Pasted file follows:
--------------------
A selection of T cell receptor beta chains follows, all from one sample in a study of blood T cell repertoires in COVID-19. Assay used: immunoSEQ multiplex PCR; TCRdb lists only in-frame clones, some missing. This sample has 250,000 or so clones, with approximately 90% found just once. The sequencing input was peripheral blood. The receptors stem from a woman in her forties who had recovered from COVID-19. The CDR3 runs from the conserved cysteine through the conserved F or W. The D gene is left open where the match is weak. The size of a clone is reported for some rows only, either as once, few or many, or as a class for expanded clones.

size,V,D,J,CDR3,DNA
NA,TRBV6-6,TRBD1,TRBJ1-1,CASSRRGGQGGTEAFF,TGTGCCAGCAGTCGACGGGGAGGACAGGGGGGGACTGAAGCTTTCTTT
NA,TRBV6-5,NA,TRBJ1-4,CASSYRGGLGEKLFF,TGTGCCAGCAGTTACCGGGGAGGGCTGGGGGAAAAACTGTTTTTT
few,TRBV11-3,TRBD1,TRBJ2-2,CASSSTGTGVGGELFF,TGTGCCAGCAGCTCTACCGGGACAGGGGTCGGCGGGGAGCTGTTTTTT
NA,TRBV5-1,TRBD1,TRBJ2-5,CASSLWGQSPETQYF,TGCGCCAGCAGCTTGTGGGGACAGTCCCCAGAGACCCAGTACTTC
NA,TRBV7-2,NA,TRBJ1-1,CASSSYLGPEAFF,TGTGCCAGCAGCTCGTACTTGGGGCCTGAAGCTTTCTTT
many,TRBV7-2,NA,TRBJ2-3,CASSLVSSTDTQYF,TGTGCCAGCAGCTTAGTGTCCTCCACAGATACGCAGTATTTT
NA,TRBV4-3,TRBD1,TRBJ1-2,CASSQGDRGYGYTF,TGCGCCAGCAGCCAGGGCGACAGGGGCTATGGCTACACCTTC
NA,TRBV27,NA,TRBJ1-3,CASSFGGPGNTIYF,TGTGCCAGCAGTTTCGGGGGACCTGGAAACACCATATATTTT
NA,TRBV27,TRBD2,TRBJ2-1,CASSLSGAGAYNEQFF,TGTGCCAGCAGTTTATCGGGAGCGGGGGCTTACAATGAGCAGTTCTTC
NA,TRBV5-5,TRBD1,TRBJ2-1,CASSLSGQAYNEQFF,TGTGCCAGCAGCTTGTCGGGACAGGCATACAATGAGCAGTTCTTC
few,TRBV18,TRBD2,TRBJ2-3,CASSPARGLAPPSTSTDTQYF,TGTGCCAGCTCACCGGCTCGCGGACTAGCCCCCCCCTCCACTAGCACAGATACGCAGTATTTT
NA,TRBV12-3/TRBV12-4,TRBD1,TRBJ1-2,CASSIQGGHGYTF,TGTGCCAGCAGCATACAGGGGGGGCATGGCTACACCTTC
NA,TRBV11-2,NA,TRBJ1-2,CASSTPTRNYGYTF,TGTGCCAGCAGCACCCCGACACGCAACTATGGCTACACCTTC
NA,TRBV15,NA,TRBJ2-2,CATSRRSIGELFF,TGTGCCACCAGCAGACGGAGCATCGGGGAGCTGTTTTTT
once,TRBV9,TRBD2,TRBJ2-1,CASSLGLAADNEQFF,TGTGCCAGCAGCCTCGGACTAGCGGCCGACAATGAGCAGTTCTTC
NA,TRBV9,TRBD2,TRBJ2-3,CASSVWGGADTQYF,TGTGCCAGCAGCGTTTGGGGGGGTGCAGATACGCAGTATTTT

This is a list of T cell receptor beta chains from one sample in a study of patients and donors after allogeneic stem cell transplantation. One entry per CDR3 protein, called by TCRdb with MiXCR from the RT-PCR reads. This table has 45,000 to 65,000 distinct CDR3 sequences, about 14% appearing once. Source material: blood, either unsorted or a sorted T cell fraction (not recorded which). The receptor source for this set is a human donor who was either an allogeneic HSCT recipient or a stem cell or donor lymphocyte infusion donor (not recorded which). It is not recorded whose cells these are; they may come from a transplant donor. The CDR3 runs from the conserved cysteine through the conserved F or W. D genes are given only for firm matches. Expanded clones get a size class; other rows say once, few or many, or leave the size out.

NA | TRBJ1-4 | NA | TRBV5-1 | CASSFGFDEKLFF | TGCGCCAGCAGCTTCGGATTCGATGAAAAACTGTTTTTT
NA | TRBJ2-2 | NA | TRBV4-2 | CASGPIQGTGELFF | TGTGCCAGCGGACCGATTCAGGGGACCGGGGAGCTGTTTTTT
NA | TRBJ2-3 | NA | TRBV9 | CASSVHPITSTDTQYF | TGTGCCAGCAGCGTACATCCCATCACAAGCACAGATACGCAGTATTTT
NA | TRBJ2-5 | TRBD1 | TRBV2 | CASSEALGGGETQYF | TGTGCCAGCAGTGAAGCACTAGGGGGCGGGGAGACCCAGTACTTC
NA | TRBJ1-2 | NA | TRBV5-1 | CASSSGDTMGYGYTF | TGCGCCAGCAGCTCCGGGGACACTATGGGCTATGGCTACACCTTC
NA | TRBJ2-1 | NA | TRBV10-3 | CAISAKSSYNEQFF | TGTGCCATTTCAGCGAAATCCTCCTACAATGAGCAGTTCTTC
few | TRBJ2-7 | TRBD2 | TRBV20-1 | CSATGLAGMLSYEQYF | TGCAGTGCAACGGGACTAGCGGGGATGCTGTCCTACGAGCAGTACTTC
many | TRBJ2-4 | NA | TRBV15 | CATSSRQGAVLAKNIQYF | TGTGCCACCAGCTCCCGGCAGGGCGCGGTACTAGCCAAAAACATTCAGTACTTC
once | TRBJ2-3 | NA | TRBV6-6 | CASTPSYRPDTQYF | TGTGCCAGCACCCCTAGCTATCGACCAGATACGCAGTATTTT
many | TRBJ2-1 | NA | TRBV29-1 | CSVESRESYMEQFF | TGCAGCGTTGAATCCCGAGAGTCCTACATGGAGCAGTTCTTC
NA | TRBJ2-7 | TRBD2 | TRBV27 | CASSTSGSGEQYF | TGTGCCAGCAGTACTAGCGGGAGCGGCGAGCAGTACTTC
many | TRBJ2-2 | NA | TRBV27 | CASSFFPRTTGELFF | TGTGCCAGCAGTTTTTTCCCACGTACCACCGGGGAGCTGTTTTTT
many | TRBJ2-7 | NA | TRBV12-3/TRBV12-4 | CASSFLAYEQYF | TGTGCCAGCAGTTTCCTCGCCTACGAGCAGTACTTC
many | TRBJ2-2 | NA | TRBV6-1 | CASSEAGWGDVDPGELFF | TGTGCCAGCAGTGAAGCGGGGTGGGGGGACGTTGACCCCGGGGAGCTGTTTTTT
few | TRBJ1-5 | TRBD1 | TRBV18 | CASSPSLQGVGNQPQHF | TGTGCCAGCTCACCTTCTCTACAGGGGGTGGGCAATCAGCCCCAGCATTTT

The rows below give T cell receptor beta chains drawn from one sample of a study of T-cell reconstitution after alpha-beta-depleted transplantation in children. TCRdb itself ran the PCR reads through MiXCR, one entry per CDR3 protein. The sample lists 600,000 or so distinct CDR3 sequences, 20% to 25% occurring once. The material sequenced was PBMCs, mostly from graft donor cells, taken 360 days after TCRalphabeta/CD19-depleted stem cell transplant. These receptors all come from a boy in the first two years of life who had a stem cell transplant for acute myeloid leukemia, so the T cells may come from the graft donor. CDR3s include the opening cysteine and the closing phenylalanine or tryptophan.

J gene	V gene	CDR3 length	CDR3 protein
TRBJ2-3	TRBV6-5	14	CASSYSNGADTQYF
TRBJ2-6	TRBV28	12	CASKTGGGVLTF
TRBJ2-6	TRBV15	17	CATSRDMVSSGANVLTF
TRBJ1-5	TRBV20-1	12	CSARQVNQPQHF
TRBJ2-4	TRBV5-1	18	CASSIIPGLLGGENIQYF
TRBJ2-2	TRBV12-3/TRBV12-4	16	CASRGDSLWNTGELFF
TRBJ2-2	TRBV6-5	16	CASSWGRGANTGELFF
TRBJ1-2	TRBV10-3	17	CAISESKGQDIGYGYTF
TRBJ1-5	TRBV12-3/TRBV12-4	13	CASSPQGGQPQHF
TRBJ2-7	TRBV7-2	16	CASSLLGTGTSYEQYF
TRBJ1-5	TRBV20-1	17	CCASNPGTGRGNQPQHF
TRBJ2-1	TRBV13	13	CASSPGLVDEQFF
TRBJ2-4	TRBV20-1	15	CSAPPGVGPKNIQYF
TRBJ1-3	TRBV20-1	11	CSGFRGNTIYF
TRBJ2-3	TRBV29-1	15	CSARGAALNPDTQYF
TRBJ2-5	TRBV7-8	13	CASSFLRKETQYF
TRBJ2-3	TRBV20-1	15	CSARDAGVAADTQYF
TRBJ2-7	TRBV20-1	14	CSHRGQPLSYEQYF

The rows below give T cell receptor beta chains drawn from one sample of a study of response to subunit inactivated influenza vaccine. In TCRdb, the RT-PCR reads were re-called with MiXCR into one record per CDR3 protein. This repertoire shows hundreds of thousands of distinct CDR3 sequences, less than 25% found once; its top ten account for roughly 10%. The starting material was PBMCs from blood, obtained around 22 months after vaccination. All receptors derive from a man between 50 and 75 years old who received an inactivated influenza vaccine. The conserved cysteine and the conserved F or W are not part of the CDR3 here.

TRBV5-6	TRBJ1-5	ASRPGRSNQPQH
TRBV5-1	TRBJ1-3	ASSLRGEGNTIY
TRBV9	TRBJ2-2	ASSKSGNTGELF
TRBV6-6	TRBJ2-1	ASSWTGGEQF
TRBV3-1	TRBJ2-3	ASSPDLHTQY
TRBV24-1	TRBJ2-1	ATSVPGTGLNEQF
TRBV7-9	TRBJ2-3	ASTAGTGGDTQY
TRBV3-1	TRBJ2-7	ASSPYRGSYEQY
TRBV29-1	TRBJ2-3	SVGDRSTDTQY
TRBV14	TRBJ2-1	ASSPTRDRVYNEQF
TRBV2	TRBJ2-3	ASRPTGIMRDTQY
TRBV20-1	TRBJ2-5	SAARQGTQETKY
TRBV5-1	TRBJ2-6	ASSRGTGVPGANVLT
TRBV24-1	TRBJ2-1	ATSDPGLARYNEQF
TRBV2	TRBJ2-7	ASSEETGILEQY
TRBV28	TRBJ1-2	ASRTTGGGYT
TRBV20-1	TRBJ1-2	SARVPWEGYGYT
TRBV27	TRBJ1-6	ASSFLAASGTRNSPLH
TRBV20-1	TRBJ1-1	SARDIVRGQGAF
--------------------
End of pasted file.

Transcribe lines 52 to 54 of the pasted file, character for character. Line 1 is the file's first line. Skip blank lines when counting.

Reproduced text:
TRBJ2-5	TRBV7-8	13	CASSFLRKETQYF
TRBJ2-3	TRBV20-1	15	CSARDAGVAADTQYF
TRBJ2-7	TRBV20-1	14	CSHRGQPLSYEQYF